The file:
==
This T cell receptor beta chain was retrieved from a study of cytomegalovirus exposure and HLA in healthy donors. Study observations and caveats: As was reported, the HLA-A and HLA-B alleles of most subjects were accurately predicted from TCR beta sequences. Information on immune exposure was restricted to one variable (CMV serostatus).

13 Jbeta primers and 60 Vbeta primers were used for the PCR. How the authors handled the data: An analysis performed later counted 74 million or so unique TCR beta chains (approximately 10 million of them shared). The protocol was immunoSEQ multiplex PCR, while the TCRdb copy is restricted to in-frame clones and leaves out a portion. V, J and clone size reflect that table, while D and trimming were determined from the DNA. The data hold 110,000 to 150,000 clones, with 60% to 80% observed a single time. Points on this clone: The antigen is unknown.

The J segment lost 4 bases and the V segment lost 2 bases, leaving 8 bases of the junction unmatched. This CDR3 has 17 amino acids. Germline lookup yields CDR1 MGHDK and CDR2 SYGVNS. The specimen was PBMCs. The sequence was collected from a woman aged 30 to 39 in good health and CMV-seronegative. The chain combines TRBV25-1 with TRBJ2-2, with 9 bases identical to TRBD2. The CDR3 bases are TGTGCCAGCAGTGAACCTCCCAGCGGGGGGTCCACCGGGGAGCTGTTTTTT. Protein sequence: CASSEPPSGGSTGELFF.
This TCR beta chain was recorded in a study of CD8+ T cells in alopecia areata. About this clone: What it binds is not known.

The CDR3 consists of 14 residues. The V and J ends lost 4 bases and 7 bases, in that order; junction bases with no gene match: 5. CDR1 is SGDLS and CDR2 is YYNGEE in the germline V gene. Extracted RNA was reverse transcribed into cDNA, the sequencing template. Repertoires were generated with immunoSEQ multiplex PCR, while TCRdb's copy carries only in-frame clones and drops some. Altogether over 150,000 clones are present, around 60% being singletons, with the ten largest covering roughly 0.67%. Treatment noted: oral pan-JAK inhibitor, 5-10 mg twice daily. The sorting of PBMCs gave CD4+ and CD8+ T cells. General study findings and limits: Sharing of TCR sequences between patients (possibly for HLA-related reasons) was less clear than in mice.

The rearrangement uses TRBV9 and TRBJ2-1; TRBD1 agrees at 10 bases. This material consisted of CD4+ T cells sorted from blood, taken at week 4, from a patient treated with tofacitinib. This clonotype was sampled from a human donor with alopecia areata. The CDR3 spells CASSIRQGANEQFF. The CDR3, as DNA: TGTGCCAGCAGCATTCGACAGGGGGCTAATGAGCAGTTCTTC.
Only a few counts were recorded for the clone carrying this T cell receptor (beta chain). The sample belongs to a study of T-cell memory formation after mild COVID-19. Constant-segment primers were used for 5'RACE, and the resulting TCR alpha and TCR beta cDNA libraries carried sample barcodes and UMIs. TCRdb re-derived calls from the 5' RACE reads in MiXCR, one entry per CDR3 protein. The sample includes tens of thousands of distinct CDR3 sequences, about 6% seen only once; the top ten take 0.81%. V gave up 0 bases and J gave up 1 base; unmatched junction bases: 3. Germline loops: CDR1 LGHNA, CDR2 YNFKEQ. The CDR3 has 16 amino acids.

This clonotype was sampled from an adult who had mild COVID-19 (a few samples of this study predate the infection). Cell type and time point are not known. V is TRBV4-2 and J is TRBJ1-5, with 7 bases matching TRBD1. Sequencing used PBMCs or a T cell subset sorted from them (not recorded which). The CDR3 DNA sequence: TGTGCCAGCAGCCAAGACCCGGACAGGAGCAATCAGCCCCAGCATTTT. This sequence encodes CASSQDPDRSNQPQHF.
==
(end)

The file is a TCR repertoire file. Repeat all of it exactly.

This T cell receptor beta chain was retrieved from a study of cytomegalovirus exposure and HLA in healthy donors. Study observations and caveats: As was reported, the HLA-A and HLA-B alleles of most subjects were accurately predicted from TCR beta sequences. Information on immune exposure was restricted to one variable (CMV serostatus).

13 Jbeta primers and 60 Vbeta primers were used for the PCR. How the authors handled the data: An analysis performed later counted 74 million or so unique TCR beta chains (approximately 10 million of them shared). The protocol was immunoSEQ multiplex PCR, while the TCRdb copy is restricted to in-frame clones and leaves out a portion. V, J and clone size reflect that table, while D and trimming were determined from the DNA. The data hold 110,000 to 150,000 clones, with 60% to 80% observed a single time. Points on this clone: The antigen is unknown.

The J segment lost 4 bases and the V segment lost 2 bases, leaving 8 bases of the junction unmatched. This CDR3 has 17 amino acids. Germline lookup yields CDR1 MGHDK and CDR2 SYGVNS. The specimen was PBMCs. The sequence was collected from a woman aged 30 to 39 in good health and CMV-seronegative. The chain combines TRBV25-1 with TRBJ2-2, with 9 bases identical to TRBD2. The CDR3 bases are TGTGCCAGCAGTGAACCTCCCAGCGGGGGGTCCACCGGGGAGCTGTTTTTT. Protein sequence: CASSEPPSGGSTGELFF.
This TCR beta chain was recorded in a study of CD8+ T cells in alopecia areata. About this clone: What it binds is not known.

The CDR3 consists of 14 residues. The V and J ends lost 4 bases and 7 bases, in that order; junction bases with no gene match: 5. CDR1 is SGDLS and CDR2 is YYNGEE in the germline V gene. Extracted RNA was reverse transcribed into cDNA, the sequencing template. Repertoires were generated with immunoSEQ multiplex PCR, while TCRdb's copy carries only in-frame clones and drops some. Altogether over 150,000 clones are present, around 60% being singletons, with the ten largest covering roughly 0.67%. Treatment noted: oral pan-JAK inhibitor, 5-10 mg twice daily. The sorting of PBMCs gave CD4+ and CD8+ T cells. General study findings and limits: Sharing of TCR sequences between patients (possibly for HLA-related reasons) was less clear than in mice.

The rearrangement uses TRBV9 and TRBJ2-1; TRBD1 agrees at 10 bases. This material consisted of CD4+ T cells sorted from blood, taken at week 4, from a patient treated with tofacitinib. This clonotype was sampled from a human donor with alopecia areata. The CDR3 spells CASSIRQGANEQFF. The CDR3, as DNA: TGTGCCAGCAGCATTCGACAGGGGGCTAATGAGCAGTTCTTC.
Only a few counts were recorded for the clone carrying this T cell receptor (beta chain). The sample belongs to a study of T-cell memory formation after mild COVID-19. Constant-segment primers were used for 5'RACE, and the resulting TCR alpha and TCR beta cDNA libraries carried sample barcodes and UMIs. TCRdb re-derived calls from the 5' RACE reads in MiXCR, one entry per CDR3 protein. The sample includes tens of thousands of distinct CDR3 sequences, about 6% seen only once; the top ten take 0.81%. V gave up 0 bases and J gave up 1 base; unmatched junction bases: 3. Germline loops: CDR1 LGHNA, CDR2 YNFKEQ. The CDR3 has 16 amino acids.

This clonotype was sampled from an adult who had mild COVID-19 (a few samples of this study predate the infection). Cell type and time point are not known. V is TRBV4-2 and J is TRBJ1-5, with 7 bases matching TRBD1. Sequencing used PBMCs or a T cell subset sorted from them (not recorded which). The CDR3 DNA sequence: TGTGCCAGCAGCCAAGACCCGGACAGGAGCAATCAGCCCCAGCATTTT. This sequence encodes CASSQDPDRSNQPQHF.